Now we need to take a look at what the report was studying;
“In our analysis we focus on merger activity between short term general (known as acute in the UK) hospitals. The extent of merger activity was high and took place predominantly in the six years after 1997. Of around 223 acute hospitals in 1997, 112 merged sometime between 1997 and 2006. There were around 20 mergers per year, rising to a peak in 2001 and falling to zero after 2002……..The median hospital market went from 7 to 5 hospitals.”
The report deals with the period after the election of the last Labour government in 1997 – the scale of closures is incredible (and not what anyone voted for), about half of acute Hospitals and a quarter of the total.
The effect of this slaughter can be seen in the phrase about “median hospital market” – that means choice of local Hospitals – choice went down.
“Using matching, we compare the change in performance of those hospitals that merged with those that did not over a 6 year window, looking at performance from two years before to four years after the merger date.
We examine activity, staffing and financial performance and a large set of measures of clinical quality.”
The report established a control group of Hospitals that hadn’t merged and compared these with those that had, to work out whether it had been a good deal or not.
Why was this happening?
“Drivers for mergers have included facilitating hospital or service closures as a response to a belief there is spare capacity in the short term general (acute) sector, securing financial viability of smaller organisations and increasing their negotiating power with buyers and enlarging the hospital to provide better services for the buyers of services (Garside 1999). While a reduction in average costs by better use of resources (Ferguson and Goddard 1997) is used to justify mergers, in the UK the focus has tended to be on better use of management costs rather than hospital wide economies of scale (McClenahan 1999). This is perhaps because UK hospitals are relatively large (in comparison to the average US hospital). A study of NHS hospital mergers in London in 1999-2000 (the earlier of the mergers we examine here) identified financial pressures as the most important driver of mergers during this period. The need to make savings featured in all consultation documents. More specifically, most of the merging parties had financial deficits and it was argued that mergers would reduce these. The main costs identified as being potentially saveable were management and back office costs, rather than a reduction in clinical costs.”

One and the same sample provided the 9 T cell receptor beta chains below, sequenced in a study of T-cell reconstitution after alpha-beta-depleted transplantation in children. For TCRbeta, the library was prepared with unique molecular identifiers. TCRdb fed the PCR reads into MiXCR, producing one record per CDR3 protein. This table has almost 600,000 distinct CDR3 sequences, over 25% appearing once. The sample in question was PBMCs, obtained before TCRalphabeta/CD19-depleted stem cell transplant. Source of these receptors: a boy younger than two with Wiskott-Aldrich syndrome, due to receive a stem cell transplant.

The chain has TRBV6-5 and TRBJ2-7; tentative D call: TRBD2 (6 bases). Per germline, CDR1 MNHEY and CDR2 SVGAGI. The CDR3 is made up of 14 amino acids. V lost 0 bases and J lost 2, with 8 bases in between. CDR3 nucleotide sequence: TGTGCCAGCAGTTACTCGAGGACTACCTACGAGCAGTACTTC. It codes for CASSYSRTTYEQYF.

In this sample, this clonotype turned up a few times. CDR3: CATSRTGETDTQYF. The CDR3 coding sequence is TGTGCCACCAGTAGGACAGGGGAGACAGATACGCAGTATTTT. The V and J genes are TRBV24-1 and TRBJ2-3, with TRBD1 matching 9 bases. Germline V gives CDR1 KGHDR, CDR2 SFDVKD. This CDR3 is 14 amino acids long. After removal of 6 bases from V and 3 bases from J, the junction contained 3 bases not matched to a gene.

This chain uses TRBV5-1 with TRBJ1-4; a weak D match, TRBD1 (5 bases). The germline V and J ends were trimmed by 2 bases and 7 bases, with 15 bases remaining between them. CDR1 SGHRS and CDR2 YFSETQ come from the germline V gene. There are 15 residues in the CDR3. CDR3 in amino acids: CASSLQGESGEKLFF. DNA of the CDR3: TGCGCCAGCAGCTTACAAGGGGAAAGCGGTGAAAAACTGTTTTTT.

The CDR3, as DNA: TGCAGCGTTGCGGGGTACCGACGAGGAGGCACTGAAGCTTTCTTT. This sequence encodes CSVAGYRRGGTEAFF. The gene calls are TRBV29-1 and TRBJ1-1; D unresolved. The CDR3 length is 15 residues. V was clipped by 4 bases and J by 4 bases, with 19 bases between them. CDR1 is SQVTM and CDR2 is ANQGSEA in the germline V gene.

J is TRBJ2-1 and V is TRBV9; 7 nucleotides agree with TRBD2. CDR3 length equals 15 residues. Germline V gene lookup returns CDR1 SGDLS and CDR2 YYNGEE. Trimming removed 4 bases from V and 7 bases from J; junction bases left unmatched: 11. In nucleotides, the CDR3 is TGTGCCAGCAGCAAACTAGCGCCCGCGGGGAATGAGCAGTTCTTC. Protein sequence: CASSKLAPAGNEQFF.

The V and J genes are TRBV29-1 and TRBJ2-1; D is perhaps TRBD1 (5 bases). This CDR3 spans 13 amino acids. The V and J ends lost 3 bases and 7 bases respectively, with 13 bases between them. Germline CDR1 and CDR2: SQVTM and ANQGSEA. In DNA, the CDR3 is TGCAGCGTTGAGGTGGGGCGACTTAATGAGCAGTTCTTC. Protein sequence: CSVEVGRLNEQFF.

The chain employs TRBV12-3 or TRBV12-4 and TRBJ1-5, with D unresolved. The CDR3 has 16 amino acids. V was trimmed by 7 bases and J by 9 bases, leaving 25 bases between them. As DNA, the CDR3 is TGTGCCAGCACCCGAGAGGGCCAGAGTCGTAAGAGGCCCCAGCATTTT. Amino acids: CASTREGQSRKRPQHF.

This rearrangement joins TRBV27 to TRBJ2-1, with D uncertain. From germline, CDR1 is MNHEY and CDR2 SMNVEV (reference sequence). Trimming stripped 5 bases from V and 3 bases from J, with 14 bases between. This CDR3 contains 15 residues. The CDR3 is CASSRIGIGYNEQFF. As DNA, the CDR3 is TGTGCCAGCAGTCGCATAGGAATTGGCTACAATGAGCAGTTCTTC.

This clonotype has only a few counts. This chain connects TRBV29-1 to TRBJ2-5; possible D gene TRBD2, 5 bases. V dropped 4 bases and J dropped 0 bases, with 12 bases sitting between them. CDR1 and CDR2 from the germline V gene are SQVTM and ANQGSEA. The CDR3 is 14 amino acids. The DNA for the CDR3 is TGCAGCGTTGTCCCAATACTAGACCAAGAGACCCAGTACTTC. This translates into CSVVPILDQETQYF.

The aim was to reduce costs – bigger is better, or at least more efficient. The hope was that it would be possible to cut management costs while providing better clinical outcomes.
Health Service Civil Servants thought having fewer, bigger Hospitals would mean less managers and better buying power and therefore more money for Doctors, Nurses and patients.
For some unknown reason in 1997 they also seem to have thought that there were surplus beds to be got rid of?!?
Who thought that one up?
Can we have our beds back, please?
More ice needed, my head hurts!
(a don’t stop till you drop production)
CMPO: www.bristol.ac.uk/CMPOHome: helpmesortoutstpeters.blogspot.com